[Maynard et al. 02d]
(JNLE) describes robustness and predictability in LE systems, and presents GATE as an example of a system which contributes to robustness and to low overhead systems development.
[Bontcheva et al. 02c], [Dimitrov 02a] and [Dimitrov 02b]
(TALN 2002, DAARC 2002, MSc thesis) describe the shallow named entity coreference modules in GATE: the orthomatcher which resolves pronominal coreference, and the pronoun resolution module.
[Bontcheva et al. 02a]
(ACl 2002 Workshop) describes how GATE can be used as an environment for teaching NLP, with examples of and ideas for future student projects developed within GATE.
[Pastra et al. 02]
(LREC 2002) discusses the feasibility of grammar reuse in applications using ANNIE modules.
[Baker et al. 02]
(LREC 2002) report results from the EMILLE Indic languages corpus collection and processing project.
[Saggion et al. 02b] and [Saggion et al. 02a]
(LREC 2002, SPLPT 2002) describes how ANNIE modules have been adapted to extract information for indexing multimedia material.
[Maynard et al. 01]
(RANLP 2001) discusses a project using ANNIE for named-entity recognition across wide varieties of text type and genre.
[Cunningham 00]
(PhD thesis) defines the field of Software Architecture for Language Engineering, reviews previous work in the area, presents a requirements analysis for such systems (which was used as the basis for designing GATE versions 2 and 3), and evaluates the strengths and weaknesses of GATE version 1.
[Cunningham 02]
(Computers and the Humanities) describes the philosophy and motivation behind the system, describes GATE version 1 and how well it lived up to its design brief.
[McEnery et al. 00]
(Vivek) presents the EMILLE project in the context of which GATE’s Unicode support for Indic languages has been developed.
[Cunningham et al. 00d] and [Cunningham 99c]
(technical reports) document early versions of JAPE (superceded by the present document).
[Cunningham et al. 00a], [Cunningham et al. 98a] and [Peters et al. 98]
(OntoLex 2000, LREC 1998) presents GATE’s model of Language Resources, their access and distribution.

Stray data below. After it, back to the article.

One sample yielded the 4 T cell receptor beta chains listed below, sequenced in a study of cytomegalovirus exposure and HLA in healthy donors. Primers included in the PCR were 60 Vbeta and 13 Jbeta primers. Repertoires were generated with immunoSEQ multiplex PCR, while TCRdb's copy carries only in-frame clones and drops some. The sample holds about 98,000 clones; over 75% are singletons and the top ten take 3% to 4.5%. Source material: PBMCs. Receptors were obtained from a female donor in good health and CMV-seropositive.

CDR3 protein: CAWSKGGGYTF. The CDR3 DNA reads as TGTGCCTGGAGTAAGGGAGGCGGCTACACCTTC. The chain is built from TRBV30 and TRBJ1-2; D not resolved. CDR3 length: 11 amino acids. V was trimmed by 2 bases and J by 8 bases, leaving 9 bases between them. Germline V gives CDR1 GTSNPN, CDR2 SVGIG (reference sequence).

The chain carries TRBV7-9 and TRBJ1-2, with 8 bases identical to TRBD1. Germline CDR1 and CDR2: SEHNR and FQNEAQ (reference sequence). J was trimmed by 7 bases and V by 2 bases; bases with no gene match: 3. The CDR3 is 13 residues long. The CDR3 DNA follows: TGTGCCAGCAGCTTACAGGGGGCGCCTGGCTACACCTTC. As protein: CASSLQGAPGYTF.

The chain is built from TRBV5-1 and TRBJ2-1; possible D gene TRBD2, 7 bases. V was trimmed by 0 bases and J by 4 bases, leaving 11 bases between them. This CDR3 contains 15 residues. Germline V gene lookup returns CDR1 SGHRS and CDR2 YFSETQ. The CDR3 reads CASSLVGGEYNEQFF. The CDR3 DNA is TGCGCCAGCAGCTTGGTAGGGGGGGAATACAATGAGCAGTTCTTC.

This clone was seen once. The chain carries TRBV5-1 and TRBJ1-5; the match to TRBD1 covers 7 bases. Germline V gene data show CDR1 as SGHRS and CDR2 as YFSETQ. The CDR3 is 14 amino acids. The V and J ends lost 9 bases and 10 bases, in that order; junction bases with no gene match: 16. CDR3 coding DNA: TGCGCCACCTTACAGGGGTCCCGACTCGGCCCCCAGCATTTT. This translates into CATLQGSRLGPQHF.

[Maynard et al. 00]
(technical report) surveys users of GATE up to mid-2000.
[Cunningham et al. 00c] and [Cunningham et al. 99]
(COLING 2000, AISB 1999) summarise experiences with GATE version 1.
[Cunningham et al. 00b]
(LREC 2000) taxonomises Language Engineering components and discusses the requirements analysis for GATE version 2.
[Bontcheva et al. 00] and [Brugman et al. 99]
(COLING 2000, technical report) describe a prototype of GATE version 2 that integrated with the EUDICO multimedia markup tool from the Max Planck Institute.
[Gambäck & Olsson 00]
(LREC 2000) discusses experiences in the Svensk project, which used GATE version 1 to develop a reusable toolbox of Swedish language processing components.
[Cunningham 99a]
(JNLE) reviewed and synthesised definitions of Language Engineering.
[Stevenson et al. 98] and [Cunningham et al. 98b]
(ECAI 1998, NeMLaP 1998) report work on implementing a word sense tagger in GATE version 1.
[Cunningham et al. 97b]
(ANLP 1997) presents motivation for GATE and GATE-like infrastructural systems for Language Engineering.
[Gaizauskas et al. 96b, Cunningham et al. 97a, Cunningham et al. 96e]
(ICTAI 1996, TITPSTER 1997, NeMLaP 1996) report work on GATE version 1.
[Cunningham et al. 96c, Cunningham et al. 96d, Cunningham et al. 95]
(COLING 1996, AISB Workshop 1996, technical report) report early work on GATE version 1.
[Cunningham et al. 96b]
(TIPSTER) discusses a selection of projects in Sheffield using GATE version 1 and the TIPSTER architecture it implemented.
[Cunningham et al. 96a]
(manual) was the guide to developing CREOLE components for GATE version 1.
[Gaizauskas et al. 96a]
(manual) was the user guide for GATE version 1.
[Humphreys et al. 96]
(manual) desribes the language processing components distributed with GATE version 1.
[Cunningham 94, Cunningham et al. 94]
(NeMLaP 1994, technical report) argue that software engineering issues such as reuse, and framework construction, are important for language processing R&D.
[Dowman et al. 05b]
(World Wide Web Conference Paper) The Web is used to assist the annotation and indexing of broadcast news.